How to Find and Evaluate a Business for Sale

Perhaps you have decided to become a business owner but starting up your own business is just too risky. One way to locate business that are for sale is to go to the online business for sale marketplace. Two popular online business marketplaces are BizBuySell and BizQuest.

Another option includes finding a local business or franchise broker by checking the classifies for business opportunities or businesses for sale. Another way that most people often don’t think about is to simply approach a business you would consider owning and ask the owner if he has ever considered selling. Even if he is not willing to sell, he may be able to refer you to someone else who is.

When you find a prospective small business with under one million dollars in revenue, remember that in all likelihood the business was run in a taxed advantaged way for the benefit of the owner. If this is the case, put more stock on the revenue than the reported taxable income initially.

Regardless of the business’s size, consider next what you would do differently from the current owner. A simple rule of thumb is to base one half of the decision on what the seller did and the other half on what you would do differently. Whenever you consider buying another person’s business, you should always develop your own preliminary business plan to see what you might do differently.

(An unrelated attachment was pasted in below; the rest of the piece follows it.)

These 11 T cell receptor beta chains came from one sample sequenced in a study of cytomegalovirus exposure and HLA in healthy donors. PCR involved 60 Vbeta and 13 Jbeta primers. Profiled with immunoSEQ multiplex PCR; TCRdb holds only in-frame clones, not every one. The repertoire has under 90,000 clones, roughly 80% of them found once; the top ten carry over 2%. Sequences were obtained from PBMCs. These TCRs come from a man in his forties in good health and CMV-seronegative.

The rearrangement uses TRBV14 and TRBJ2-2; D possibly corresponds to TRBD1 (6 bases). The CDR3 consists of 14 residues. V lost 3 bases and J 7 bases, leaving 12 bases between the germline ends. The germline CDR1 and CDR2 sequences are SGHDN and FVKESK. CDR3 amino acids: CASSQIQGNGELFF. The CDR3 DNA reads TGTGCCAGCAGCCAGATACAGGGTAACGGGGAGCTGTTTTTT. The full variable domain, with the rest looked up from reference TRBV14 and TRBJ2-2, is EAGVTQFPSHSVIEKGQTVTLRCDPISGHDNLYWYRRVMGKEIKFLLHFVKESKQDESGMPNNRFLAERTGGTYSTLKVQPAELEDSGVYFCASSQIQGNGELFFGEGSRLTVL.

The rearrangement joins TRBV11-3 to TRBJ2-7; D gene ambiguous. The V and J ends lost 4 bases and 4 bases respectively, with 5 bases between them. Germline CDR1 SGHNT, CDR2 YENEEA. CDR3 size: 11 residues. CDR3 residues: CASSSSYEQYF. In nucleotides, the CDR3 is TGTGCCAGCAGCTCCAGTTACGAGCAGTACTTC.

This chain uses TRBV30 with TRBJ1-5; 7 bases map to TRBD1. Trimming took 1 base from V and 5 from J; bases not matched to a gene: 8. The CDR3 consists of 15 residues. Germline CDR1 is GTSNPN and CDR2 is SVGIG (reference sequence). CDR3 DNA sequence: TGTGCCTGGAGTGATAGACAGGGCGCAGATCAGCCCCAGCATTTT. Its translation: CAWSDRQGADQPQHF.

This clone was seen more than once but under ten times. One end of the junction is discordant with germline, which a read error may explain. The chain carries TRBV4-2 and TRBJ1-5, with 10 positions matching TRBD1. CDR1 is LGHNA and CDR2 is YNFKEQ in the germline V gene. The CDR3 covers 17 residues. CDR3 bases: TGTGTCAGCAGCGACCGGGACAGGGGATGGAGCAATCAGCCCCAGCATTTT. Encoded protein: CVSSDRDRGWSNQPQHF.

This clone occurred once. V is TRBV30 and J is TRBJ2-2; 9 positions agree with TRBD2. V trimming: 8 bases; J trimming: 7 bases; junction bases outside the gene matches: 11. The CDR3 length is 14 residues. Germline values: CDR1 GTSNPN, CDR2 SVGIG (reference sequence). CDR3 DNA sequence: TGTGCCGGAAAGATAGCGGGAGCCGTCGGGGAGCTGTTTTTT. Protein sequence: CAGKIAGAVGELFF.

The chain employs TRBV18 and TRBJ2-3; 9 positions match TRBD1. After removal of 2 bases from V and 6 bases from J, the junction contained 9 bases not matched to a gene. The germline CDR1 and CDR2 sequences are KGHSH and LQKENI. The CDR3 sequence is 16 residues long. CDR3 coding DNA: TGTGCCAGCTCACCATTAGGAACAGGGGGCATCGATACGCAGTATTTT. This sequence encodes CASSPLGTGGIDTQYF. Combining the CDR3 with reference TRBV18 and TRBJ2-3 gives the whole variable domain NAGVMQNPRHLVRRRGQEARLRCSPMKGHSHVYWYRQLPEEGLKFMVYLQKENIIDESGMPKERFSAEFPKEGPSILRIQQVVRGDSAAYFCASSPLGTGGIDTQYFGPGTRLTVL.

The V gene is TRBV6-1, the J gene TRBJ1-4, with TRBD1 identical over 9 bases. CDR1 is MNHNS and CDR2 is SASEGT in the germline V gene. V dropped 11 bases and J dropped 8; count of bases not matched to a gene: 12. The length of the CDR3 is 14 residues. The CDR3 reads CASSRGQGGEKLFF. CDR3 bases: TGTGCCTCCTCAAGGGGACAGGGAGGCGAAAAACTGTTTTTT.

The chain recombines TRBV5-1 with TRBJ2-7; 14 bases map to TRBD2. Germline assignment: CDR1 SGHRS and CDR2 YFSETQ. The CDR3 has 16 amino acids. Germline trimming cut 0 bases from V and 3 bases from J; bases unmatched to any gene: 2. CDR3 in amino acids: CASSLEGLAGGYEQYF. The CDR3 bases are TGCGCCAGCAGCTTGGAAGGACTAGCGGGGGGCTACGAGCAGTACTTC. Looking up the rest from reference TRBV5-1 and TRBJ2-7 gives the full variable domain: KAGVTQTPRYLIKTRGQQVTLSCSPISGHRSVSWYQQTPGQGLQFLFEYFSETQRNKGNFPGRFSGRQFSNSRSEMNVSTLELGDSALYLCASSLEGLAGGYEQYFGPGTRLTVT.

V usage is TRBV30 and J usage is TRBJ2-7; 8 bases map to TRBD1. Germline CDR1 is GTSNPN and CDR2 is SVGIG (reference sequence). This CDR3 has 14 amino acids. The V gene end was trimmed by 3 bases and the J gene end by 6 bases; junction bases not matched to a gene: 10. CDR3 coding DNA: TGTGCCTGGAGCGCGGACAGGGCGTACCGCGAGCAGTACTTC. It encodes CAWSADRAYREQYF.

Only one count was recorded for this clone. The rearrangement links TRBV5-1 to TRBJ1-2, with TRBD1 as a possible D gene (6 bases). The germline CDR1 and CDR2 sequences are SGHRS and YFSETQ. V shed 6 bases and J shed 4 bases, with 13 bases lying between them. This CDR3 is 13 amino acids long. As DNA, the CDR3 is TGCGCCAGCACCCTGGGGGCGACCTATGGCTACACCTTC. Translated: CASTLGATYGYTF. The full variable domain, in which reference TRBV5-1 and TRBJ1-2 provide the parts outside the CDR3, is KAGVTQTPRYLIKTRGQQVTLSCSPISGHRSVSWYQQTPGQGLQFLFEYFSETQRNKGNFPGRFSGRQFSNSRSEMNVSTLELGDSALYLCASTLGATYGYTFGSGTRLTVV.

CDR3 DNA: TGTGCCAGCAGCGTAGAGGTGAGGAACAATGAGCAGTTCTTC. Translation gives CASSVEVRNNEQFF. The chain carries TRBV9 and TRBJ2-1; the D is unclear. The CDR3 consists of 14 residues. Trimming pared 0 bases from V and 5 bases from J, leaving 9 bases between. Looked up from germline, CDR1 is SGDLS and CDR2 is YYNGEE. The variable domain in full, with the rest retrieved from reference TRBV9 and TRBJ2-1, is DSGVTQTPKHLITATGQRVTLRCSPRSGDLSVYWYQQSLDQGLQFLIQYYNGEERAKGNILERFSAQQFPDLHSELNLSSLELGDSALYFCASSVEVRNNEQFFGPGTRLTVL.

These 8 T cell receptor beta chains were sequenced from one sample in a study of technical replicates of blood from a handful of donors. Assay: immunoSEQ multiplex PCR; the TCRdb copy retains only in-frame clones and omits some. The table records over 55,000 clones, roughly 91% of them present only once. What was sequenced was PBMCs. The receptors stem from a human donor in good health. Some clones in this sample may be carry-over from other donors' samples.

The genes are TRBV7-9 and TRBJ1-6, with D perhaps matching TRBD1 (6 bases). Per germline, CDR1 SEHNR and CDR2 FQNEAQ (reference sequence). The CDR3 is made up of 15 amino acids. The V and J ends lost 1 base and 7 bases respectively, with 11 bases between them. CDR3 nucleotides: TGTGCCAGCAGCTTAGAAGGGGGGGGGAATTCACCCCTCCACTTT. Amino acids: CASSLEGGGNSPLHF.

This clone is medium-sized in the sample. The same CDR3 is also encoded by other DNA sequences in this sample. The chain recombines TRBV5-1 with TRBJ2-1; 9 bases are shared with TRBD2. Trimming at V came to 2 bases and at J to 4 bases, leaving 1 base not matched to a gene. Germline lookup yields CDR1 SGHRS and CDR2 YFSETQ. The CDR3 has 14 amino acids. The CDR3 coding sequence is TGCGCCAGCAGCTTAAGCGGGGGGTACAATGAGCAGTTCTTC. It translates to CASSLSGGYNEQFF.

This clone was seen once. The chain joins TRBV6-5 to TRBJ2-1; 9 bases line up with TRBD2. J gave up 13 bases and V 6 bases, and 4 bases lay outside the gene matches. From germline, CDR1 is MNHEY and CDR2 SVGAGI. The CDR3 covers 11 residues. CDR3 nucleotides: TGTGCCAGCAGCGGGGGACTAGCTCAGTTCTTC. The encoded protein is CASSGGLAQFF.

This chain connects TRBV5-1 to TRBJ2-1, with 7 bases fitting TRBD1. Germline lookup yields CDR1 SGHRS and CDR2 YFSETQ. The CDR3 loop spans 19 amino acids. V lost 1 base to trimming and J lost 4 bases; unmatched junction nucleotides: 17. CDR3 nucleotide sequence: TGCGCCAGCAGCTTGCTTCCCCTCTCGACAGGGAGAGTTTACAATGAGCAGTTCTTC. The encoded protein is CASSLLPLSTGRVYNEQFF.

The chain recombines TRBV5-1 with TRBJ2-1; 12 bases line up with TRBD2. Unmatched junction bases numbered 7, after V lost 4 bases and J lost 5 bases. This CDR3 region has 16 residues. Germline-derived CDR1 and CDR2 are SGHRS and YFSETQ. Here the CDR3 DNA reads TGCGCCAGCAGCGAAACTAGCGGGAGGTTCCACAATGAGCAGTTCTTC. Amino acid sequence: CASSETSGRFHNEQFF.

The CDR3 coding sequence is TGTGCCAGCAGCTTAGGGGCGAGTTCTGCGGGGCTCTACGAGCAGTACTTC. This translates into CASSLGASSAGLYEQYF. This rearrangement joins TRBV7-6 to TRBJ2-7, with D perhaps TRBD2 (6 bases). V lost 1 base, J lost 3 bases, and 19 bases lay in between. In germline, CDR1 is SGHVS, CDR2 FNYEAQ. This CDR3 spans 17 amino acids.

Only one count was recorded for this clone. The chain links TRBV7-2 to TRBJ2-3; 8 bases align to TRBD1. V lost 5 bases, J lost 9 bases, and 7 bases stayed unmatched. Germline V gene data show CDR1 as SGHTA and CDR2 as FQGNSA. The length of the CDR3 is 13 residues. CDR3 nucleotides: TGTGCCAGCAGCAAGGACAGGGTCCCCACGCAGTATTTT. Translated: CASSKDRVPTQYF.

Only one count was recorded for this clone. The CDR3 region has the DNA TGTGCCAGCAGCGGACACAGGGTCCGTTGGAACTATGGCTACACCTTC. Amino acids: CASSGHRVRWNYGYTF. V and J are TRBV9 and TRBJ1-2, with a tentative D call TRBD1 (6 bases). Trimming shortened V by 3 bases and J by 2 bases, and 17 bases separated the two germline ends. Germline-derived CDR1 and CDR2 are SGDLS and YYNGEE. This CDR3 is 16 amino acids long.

Some minor improvement that can pay large dividends to the buyer are as simple as staying open longer, changing prices, motivating employees, marketing more, adding a drive through, building a better marketing process or website, and adding pickup and delivery services. Using the Business Model Canvas at this point can be an eye opening experience. A key point here is you pay the seller on his past performance, but value the business on potential future earnings.

When it comes to trying to determine the income potential, you will have to account for any debt service related to the purchase. Additionally, the seller generally takes the cash in the business and well as gets paid for the accounts receivable up to the sale date at the closing. You, as the new owner, have to inject a sufficient amount of cash into the business to cover the operating expenses until your own receivables kick in.

When it comes to lifestyle or micro businesses, remember that the financial reports alone may not paint an accurate picture of the owner’s true compensation. Small business owners often use business assets for personal use. For example, a farmer may slaughter a cow for personal consumption that never shows up on the books or a fleet vehicle may be used to benefit the owner and not be accounted for on the books.

Are you ready to buy a business?

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